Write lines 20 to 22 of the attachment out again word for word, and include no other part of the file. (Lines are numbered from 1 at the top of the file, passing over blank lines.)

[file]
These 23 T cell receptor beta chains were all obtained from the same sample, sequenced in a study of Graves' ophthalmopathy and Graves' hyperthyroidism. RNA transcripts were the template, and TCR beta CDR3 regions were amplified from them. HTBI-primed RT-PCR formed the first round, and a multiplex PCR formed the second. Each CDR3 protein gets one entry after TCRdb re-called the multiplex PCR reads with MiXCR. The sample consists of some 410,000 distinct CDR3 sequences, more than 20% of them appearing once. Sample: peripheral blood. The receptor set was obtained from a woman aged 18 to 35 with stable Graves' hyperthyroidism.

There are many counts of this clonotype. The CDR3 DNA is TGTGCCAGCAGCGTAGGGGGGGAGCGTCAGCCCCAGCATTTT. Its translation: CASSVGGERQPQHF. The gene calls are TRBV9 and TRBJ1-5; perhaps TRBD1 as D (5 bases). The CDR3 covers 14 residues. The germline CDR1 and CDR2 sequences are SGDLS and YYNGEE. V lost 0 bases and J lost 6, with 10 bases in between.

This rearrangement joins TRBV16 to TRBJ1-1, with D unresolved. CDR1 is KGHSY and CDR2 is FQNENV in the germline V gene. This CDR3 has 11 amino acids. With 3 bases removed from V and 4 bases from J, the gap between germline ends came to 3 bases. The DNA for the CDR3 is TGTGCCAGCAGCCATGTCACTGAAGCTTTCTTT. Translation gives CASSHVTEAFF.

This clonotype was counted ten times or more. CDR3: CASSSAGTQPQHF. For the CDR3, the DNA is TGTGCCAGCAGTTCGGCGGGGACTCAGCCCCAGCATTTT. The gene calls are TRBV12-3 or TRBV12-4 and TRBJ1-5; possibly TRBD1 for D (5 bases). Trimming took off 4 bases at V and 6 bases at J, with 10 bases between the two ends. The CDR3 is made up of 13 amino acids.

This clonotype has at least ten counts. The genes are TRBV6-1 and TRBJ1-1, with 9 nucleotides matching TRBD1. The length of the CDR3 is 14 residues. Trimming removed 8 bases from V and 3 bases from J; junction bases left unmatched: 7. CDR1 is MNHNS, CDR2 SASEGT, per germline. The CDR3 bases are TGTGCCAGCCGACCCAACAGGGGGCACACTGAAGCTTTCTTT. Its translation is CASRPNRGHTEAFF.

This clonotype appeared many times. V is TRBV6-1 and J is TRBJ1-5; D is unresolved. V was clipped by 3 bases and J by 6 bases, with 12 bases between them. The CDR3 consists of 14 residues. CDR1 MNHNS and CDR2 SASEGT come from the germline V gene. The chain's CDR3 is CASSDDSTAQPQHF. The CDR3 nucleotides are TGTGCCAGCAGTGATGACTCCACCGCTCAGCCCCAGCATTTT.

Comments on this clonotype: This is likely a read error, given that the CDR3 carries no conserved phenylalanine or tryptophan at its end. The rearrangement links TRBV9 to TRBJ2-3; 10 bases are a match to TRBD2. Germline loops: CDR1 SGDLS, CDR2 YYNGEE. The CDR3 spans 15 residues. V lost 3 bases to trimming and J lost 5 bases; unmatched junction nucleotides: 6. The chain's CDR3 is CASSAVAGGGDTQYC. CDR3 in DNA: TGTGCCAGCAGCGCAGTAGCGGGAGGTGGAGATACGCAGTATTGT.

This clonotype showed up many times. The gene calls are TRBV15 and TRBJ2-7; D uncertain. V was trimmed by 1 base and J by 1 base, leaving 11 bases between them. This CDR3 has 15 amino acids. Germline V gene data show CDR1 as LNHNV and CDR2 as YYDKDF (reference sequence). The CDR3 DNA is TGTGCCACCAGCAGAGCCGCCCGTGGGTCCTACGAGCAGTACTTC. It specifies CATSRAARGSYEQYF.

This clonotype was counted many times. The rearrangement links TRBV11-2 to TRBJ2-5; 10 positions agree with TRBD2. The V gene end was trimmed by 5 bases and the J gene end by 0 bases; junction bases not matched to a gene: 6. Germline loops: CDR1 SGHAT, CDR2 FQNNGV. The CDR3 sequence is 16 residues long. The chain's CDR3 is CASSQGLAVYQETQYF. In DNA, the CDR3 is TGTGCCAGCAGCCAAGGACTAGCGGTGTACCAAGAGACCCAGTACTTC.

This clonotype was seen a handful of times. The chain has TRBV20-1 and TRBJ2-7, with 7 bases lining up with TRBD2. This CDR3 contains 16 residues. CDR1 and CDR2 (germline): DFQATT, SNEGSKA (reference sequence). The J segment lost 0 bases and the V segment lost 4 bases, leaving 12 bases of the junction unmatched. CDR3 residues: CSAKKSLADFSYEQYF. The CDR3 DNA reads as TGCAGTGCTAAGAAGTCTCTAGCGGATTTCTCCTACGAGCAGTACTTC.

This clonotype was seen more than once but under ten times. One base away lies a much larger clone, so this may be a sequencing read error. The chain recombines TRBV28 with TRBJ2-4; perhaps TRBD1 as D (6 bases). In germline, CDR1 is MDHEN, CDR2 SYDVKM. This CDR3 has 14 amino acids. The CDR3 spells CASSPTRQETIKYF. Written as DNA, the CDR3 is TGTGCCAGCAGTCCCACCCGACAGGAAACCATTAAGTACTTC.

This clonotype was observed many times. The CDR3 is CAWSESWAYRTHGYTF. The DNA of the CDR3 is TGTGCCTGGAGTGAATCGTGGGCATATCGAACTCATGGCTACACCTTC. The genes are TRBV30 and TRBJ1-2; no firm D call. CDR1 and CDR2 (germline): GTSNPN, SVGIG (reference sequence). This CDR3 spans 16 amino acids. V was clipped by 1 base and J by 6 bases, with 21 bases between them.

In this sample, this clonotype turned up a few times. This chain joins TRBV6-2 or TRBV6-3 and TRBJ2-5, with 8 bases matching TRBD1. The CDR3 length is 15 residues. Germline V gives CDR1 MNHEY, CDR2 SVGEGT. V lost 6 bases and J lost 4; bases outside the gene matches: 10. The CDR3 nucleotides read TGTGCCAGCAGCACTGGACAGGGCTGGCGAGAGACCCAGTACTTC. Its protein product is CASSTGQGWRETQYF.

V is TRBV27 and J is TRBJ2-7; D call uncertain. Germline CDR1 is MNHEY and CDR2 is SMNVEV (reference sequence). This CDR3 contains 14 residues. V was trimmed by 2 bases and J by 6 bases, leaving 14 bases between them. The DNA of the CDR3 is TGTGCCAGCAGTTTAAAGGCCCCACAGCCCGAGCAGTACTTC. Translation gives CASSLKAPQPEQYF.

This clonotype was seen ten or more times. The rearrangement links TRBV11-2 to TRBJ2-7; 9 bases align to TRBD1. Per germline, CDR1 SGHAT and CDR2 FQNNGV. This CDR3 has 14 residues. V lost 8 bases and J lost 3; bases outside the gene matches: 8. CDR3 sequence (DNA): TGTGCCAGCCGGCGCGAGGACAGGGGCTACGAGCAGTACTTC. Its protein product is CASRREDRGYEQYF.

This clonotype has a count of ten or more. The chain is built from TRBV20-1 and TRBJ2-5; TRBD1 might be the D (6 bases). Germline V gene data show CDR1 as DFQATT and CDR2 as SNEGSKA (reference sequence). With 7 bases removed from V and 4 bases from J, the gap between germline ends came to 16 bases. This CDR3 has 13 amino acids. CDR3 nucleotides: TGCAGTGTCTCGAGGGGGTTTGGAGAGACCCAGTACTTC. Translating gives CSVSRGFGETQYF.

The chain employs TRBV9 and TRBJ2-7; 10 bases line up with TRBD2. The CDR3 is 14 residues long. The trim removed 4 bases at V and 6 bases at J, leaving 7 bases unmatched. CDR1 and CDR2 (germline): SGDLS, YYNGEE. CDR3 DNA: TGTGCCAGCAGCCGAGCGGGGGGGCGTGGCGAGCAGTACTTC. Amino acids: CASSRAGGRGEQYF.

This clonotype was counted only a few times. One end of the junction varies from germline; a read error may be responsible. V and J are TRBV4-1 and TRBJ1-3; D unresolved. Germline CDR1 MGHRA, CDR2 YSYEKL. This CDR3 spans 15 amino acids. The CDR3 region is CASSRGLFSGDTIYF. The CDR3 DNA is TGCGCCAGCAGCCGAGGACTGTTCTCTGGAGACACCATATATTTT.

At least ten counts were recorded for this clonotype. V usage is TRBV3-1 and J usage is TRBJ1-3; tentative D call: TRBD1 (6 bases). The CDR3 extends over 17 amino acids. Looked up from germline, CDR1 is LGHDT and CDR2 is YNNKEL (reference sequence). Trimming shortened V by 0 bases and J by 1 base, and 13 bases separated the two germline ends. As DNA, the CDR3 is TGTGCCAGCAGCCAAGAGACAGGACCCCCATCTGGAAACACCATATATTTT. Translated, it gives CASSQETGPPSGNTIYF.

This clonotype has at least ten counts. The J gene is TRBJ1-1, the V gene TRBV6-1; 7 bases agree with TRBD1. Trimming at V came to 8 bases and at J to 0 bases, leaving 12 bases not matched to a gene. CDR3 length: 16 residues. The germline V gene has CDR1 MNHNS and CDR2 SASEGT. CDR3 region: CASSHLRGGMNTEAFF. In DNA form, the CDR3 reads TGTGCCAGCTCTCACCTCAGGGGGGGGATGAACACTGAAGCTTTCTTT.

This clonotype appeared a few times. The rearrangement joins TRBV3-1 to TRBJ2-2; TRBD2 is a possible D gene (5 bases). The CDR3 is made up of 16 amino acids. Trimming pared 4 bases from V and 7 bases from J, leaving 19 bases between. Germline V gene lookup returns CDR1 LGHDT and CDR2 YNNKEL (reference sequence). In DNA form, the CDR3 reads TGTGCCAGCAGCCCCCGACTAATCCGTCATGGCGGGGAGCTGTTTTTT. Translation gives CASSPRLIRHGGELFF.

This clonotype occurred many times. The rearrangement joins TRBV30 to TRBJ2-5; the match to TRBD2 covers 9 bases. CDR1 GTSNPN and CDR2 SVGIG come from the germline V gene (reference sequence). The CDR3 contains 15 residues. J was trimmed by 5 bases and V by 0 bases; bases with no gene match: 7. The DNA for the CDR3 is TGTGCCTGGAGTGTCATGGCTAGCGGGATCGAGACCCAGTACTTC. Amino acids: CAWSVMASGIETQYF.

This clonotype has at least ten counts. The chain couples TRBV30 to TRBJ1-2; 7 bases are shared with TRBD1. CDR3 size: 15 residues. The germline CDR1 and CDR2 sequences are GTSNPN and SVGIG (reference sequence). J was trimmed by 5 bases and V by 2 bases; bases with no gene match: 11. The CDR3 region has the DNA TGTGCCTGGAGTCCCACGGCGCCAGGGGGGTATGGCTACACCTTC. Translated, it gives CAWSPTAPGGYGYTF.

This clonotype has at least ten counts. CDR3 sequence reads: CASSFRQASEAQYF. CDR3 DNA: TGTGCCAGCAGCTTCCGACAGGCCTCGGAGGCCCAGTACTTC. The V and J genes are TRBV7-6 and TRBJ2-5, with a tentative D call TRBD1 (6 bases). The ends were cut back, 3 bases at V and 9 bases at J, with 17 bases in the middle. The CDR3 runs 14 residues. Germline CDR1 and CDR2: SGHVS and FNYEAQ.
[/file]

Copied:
This clonotype has at least ten counts. The J gene is TRBJ1-1, the V gene TRBV6-1; 7 bases agree with TRBD1. Trimming at V came to 8 bases and at J to 0 bases, leaving 12 bases not matched to a gene. CDR3 length: 16 residues. The germline V gene has CDR1 MNHNS and CDR2 SASEGT. CDR3 region: CASSHLRGGMNTEAFF. In DNA form, the CDR3 reads TGTGCCAGCTCTCACCTCAGGGGGGGGATGAACACTGAAGCTTTCTTT.

This clonotype appeared a few times. The rearrangement joins TRBV3-1 to TRBJ2-2; TRBD2 is a possible D gene (5 bases). The CDR3 is made up of 16 amino acids. Trimming pared 4 bases from V and 7 bases from J, leaving 19 bases between. Germline V gene lookup returns CDR1 LGHDT and CDR2 YNNKEL (reference sequence). In DNA form, the CDR3 reads TGTGCCAGCAGCCCCCGACTAATCCGTCATGGCGGGGAGCTGTTTTTT. Translation gives CASSPRLIRHGGELFF.

This clonotype occurred many times. The rearrangement joins TRBV30 to TRBJ2-5; the match to TRBD2 covers 9 bases. CDR1 GTSNPN and CDR2 SVGIG come from the germline V gene (reference sequence). The CDR3 contains 15 residues. J was trimmed by 5 bases and V by 0 bases; bases with no gene match: 7. The DNA for the CDR3 is TGTGCCTGGAGTGTCATGGCTAGCGGGATCGAGACCCAGTACTTC. Amino acids: CAWSVMASGIETQYF.